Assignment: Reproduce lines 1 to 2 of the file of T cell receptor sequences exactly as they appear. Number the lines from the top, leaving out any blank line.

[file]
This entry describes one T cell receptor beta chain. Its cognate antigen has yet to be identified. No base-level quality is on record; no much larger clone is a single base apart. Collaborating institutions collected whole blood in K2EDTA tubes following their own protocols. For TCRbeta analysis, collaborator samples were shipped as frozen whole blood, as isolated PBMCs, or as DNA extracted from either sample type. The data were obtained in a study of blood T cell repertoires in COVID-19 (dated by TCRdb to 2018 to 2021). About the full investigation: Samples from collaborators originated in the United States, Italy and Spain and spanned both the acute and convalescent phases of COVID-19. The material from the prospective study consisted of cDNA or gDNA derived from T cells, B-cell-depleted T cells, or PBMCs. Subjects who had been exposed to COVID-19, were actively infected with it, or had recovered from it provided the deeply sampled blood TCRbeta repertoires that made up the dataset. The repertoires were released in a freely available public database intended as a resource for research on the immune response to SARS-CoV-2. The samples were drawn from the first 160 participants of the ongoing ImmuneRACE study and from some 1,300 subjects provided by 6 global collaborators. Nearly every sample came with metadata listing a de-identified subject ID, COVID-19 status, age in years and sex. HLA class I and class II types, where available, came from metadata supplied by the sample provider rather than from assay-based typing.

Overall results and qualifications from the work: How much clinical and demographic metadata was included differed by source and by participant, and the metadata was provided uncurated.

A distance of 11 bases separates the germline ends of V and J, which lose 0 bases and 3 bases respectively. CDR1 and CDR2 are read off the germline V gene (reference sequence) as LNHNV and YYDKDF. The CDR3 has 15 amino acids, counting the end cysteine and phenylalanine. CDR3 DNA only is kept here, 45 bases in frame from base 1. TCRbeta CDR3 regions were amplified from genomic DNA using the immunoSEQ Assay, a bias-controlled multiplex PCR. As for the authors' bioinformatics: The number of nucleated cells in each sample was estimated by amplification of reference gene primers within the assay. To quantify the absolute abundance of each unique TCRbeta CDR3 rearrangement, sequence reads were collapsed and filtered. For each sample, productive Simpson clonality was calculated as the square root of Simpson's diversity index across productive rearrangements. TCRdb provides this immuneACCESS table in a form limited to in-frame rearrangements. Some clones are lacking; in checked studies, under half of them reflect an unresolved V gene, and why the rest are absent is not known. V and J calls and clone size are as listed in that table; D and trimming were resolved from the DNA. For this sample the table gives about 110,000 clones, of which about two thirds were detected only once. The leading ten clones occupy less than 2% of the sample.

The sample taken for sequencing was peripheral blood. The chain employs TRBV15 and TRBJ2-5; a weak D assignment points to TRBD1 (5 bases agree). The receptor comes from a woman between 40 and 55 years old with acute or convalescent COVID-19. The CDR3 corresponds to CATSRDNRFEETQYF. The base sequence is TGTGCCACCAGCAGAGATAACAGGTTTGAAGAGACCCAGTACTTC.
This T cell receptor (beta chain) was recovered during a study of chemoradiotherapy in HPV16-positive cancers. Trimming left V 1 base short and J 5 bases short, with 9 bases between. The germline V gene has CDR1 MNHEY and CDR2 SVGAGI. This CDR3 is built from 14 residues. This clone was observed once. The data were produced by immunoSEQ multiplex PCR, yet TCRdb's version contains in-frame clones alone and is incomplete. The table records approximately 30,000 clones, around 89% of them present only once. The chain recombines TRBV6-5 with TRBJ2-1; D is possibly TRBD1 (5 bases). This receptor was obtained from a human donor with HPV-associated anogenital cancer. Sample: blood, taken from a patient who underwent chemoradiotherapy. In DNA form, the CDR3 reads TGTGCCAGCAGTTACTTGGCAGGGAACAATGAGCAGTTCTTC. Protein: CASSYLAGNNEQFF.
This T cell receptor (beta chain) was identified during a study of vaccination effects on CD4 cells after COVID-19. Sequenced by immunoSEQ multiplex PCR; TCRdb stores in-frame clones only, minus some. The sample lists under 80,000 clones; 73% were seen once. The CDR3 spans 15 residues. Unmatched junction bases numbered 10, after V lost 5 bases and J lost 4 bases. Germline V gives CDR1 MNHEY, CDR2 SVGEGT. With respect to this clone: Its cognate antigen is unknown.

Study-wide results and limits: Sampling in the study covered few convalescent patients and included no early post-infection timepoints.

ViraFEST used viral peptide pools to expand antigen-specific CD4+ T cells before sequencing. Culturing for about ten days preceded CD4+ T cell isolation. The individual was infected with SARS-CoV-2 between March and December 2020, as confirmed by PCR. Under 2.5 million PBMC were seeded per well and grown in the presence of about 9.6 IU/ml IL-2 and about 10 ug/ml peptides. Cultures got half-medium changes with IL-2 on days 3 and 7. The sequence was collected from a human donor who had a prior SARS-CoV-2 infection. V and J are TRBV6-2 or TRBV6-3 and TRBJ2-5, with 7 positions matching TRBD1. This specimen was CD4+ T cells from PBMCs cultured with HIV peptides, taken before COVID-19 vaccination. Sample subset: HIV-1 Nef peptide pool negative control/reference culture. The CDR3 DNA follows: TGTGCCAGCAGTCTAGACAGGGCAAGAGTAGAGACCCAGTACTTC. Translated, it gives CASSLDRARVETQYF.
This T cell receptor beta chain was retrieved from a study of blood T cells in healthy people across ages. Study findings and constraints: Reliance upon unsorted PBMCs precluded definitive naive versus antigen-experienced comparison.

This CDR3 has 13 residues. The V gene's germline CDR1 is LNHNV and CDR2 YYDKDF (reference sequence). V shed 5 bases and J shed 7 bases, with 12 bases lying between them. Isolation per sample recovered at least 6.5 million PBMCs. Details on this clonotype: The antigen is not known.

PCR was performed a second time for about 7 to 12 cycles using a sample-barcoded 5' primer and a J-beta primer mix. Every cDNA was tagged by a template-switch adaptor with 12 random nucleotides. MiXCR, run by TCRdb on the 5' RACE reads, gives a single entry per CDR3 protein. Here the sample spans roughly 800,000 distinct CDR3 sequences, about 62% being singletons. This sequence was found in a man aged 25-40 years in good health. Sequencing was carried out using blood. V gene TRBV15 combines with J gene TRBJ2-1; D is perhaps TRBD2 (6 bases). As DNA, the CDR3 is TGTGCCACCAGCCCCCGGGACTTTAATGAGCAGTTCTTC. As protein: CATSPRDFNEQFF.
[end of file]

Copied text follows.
This entry describes one T cell receptor beta chain. Its cognate antigen has yet to be identified. No base-level quality is on record; no much larger clone is a single base apart. Collaborating institutions collected whole blood in K2EDTA tubes following their own protocols. For TCRbeta analysis, collaborator samples were shipped as frozen whole blood, as isolated PBMCs, or as DNA extracted from either sample type. The data were obtained in a study of blood T cell repertoires in COVID-19 (dated by TCRdb to 2018 to 2021). About the full investigation: Samples from collaborators originated in the United States, Italy and Spain and spanned both the acute and convalescent phases of COVID-19. The material from the prospective study consisted of cDNA or gDNA derived from T cells, B-cell-depleted T cells, or PBMCs. Subjects who had been exposed to COVID-19, were actively infected with it, or had recovered from it provided the deeply sampled blood TCRbeta repertoires that made up the dataset. The repertoires were released in a freely available public database intended as a resource for research on the immune response to SARS-CoV-2. The samples were drawn from the first 160 participants of the ongoing ImmuneRACE study and from some 1,300 subjects provided by 6 global collaborators. Nearly every sample came with metadata listing a de-identified subject ID, COVID-19 status, age in years and sex. HLA class I and class II types, where available, came from metadata supplied by the sample provider rather than from assay-based typing.

Overall results and qualifications from the work: How much clinical and demographic metadata was included differed by source and by participant, and the metadata was provided uncurated.